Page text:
Climate trauma overview

What is climate trauma?

The word “trauma” stems from the Greek word for physical wound. However, we understand that trauma causes both physical and emotional injury. The American Psychological Association (APA) Dictionary of Psychology defines trauma as: “any disturbing experience that results in significant fear, helplessness, dissociation, confusion, or other disruptive feelings intense enough to have a long-lasting negative effect on a person’s attitudes, behavior, and other aspects of functioning. Traumatic events include those caused by human behavior (e.g., rape, war, industrial accidents) as well as by nature (e.g., earthquakes) and often challenge an individual’s view of the world as a just, safe, and predictable place.

Traumatic events and disruptions have always been part of everyday life. Yet, human-caused climate change is increasing the frequency and reach of traumatic events.

One example is that warming surface temperatures worldwide are leading to more droughts and more intense storms. Vulnerable nations, such as the Global South, Small Island Nations, and sub-Saharan Africa, are disproportionately affected; human mortality from floods, droughts, and storms in 2010-2020 was 15 times higher compared to countries with low vulnerability. Natural disasters, a form of acute trauma, can cause acute physical harm, as well as extreme emotional distress. Such traumatic events can lead to further trauma, including the loss of loved ones, home, and community, and exacerbate existing traumas like poverty. These can all contribute to ongoing post-traumatic symptoms, and in some individuals, post-traumatic disorders (defined below).

In addition to acute trauma responses to natural disasters, climate change is having an impact in more gradual, but equally devastating ways – chronic trauma. In some regions of the world, drought and flooding is leading to loss of agricultural resources, with subsequent forced migration, conflict, and violence due to resource scarcity. Sudan is an example of one of the first countries that the United Nations officially identified as experiencing war, state failure, forced migration, and famine due to climate change.  

In addition to the direct traumatic impact of climate disasters, “the climate crisis does not just induce trauma under certain circumstances – it is a new form of trauma that pervades the circumstances of our life.” In considering climate change itself as trauma, we are recognizing that dissociation (not knowing about something in a fully conscious way) is a human response to extreme stress. This leads to states of mind in which we do not recognize danger. The failure to recognize danger is commonly described as denial. However, understanding denial of climate change as a dissociative “not knowing” offers an opportunity to increase conversation, education, and collaborative action on climate change.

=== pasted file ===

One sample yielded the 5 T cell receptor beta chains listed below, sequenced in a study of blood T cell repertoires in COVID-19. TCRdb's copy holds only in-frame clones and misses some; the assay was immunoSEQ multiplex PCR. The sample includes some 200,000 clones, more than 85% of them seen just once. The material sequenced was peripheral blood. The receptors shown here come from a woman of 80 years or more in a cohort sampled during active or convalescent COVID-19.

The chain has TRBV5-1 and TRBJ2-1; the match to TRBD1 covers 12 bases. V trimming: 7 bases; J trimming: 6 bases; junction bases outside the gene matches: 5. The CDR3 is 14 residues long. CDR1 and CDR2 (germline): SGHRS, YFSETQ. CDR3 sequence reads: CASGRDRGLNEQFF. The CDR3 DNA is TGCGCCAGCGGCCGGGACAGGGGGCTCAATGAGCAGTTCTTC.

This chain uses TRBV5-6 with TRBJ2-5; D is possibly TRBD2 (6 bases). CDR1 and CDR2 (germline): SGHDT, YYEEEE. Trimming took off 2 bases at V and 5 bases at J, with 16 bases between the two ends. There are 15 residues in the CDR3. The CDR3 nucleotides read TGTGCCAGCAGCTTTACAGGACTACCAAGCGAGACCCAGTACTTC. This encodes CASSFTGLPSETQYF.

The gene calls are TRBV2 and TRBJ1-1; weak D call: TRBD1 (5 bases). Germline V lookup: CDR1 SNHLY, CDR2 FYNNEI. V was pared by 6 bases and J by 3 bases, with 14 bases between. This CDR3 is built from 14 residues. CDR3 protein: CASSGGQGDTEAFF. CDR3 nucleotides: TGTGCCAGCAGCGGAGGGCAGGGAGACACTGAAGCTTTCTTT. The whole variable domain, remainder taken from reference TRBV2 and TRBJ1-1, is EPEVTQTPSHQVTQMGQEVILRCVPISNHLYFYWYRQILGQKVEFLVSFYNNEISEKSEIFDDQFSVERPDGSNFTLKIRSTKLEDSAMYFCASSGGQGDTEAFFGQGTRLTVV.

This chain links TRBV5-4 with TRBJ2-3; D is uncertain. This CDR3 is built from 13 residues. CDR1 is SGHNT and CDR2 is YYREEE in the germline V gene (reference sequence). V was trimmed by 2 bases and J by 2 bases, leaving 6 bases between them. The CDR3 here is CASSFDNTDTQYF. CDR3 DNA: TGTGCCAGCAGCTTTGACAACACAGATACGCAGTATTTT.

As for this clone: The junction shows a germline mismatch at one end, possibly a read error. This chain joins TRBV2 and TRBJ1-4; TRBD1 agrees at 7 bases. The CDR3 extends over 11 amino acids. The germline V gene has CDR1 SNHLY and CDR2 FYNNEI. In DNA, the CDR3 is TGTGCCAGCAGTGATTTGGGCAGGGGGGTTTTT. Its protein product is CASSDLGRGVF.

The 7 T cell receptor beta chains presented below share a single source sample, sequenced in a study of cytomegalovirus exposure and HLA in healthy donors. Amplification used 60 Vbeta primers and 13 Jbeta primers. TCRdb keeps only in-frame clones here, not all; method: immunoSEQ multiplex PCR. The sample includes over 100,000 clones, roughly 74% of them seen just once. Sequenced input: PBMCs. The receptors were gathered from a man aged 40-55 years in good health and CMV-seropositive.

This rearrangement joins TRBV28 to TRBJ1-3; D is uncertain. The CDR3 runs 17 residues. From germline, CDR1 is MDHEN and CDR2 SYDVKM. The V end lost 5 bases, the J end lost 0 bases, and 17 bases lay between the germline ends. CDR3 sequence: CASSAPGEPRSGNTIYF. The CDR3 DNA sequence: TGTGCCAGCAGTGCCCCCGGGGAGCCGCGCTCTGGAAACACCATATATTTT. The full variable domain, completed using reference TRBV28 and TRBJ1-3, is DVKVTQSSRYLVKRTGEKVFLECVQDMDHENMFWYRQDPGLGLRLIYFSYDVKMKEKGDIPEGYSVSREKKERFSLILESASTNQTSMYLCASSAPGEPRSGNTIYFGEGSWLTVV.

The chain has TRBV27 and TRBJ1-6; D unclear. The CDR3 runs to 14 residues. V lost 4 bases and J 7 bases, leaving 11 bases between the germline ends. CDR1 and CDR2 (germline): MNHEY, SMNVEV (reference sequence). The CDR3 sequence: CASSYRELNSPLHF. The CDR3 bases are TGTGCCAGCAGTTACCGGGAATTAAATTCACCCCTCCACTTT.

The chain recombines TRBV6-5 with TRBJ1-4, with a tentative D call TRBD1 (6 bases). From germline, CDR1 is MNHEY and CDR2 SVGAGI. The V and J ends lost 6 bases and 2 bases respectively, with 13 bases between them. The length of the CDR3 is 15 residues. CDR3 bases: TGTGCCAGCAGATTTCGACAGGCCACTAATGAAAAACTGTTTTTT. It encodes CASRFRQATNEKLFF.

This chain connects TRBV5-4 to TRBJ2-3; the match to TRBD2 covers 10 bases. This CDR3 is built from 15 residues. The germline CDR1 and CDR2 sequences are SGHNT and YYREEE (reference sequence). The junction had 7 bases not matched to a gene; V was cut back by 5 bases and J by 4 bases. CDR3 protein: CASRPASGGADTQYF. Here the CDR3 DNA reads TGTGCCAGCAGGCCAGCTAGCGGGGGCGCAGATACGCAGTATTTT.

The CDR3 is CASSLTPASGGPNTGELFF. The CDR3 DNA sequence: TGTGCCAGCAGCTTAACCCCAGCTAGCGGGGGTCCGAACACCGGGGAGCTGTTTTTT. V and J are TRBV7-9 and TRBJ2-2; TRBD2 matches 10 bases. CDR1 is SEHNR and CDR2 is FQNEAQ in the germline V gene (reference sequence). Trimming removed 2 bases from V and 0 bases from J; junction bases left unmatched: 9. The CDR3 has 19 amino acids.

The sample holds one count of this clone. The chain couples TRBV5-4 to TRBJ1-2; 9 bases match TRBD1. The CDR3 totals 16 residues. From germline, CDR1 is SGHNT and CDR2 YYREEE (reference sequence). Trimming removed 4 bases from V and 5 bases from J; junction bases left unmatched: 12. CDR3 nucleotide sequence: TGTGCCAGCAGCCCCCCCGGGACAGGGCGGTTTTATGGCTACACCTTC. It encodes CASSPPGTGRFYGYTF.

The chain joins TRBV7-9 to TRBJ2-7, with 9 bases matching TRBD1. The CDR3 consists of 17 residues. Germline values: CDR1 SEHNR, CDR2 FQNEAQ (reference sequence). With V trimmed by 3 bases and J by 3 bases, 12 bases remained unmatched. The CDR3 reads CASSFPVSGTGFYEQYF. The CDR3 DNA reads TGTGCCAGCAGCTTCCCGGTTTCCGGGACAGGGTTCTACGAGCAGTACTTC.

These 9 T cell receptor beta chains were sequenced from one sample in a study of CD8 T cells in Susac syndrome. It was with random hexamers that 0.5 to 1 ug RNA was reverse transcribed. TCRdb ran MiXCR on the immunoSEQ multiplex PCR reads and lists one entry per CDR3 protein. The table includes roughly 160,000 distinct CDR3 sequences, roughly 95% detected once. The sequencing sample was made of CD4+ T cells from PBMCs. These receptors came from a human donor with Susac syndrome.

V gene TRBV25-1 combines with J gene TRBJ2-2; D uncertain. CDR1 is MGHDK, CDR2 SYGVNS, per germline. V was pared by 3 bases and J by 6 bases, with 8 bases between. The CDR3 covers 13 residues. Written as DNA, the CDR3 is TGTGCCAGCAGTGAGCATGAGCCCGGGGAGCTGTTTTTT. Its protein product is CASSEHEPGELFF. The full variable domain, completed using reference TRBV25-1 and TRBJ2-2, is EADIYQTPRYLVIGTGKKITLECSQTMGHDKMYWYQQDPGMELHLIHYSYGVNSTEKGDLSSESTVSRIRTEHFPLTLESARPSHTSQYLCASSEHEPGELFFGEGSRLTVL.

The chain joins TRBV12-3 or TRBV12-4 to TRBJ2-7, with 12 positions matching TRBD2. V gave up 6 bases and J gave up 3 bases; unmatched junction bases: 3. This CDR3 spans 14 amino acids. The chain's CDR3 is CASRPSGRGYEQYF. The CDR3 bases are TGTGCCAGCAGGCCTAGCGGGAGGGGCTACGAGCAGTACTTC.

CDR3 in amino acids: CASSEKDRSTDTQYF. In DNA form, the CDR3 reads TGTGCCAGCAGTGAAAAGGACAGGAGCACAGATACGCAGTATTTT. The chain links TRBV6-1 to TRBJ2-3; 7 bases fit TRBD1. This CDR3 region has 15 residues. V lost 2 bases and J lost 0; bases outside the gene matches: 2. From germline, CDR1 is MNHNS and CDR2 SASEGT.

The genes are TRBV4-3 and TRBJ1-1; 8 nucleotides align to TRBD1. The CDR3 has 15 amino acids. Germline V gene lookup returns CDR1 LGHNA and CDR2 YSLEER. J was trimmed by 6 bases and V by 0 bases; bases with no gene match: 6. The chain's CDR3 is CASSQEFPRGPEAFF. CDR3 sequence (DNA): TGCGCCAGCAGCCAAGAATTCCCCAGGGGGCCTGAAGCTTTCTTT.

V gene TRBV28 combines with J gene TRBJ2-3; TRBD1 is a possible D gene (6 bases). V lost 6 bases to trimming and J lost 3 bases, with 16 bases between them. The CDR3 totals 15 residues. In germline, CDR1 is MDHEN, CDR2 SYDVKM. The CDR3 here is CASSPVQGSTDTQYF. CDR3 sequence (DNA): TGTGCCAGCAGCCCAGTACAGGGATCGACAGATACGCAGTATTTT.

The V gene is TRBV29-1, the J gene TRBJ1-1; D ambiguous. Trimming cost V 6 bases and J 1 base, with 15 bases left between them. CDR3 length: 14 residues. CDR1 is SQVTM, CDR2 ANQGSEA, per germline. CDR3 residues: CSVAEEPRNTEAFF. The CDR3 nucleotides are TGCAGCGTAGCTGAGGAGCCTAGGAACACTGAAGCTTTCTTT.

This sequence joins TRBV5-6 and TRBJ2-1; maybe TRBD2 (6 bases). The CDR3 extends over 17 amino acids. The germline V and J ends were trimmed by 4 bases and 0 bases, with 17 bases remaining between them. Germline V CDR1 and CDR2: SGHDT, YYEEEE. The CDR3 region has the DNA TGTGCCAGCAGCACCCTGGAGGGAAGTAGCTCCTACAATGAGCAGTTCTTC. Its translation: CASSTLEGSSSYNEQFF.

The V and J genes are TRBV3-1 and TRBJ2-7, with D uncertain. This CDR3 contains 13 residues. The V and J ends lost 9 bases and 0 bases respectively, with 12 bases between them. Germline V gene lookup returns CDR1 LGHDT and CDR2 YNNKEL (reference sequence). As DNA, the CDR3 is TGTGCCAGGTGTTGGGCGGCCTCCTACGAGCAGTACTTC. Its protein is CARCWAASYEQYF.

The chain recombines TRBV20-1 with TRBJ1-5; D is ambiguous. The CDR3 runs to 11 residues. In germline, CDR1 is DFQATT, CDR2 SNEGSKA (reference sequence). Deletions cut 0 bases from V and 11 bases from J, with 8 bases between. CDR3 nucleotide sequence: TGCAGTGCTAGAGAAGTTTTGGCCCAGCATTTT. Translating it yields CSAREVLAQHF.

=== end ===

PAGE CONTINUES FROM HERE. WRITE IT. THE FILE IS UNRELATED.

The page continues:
How does traumatic stress impact mental health?

The response to traumatic events can cause reactions described as “fight, flight or freeze”.  Following natural disasters, some individuals and communities adapt with resilience, while others go on to develop chronic symptoms such as post-traumatic stress symptoms (PTSS) and post-traumatic stress disorder (PTSD).

The human nervous system functions in equilibrium between the sympathetic system, which is activating, like when you’re running away in fear, and the parasympathetic system, which is relaxing, such as when you’re resting or digesting. (See books by Bessel van der Kolk, Peter A. Levine, and Stephen Porges for more information). While natural disasters often trigger acute stress reactions, the aftermath of these disasters, along with the anticipation of further risks, can cause such prolonged traumatic stress that the body experiences a collapse into fatigue. This can cause multiple long-term physical and psychological symptoms, which are chronic stress reactions.

Acute climate stressors include natural disasters, such as wildfires, floods, droughts, and hurricanes, leading to direct psychosocial consequences like injury, death, loss of home and community, separation from family. Chronic climate stressors result from slower moving climate changes, like rising sea levels, rising temperatures, the consequences of changing agricultural conditions, disruptions to food and water resources leading to increasing economic stress and conflict, weakened infrastructure, and increased risk of violence and aggression. While it is clearly established that acute, large-scale trauma can cause PTSD, clinicians increasingly appreciate that more subtle and chronic forms of trauma can also lead to post-traumatic symptoms.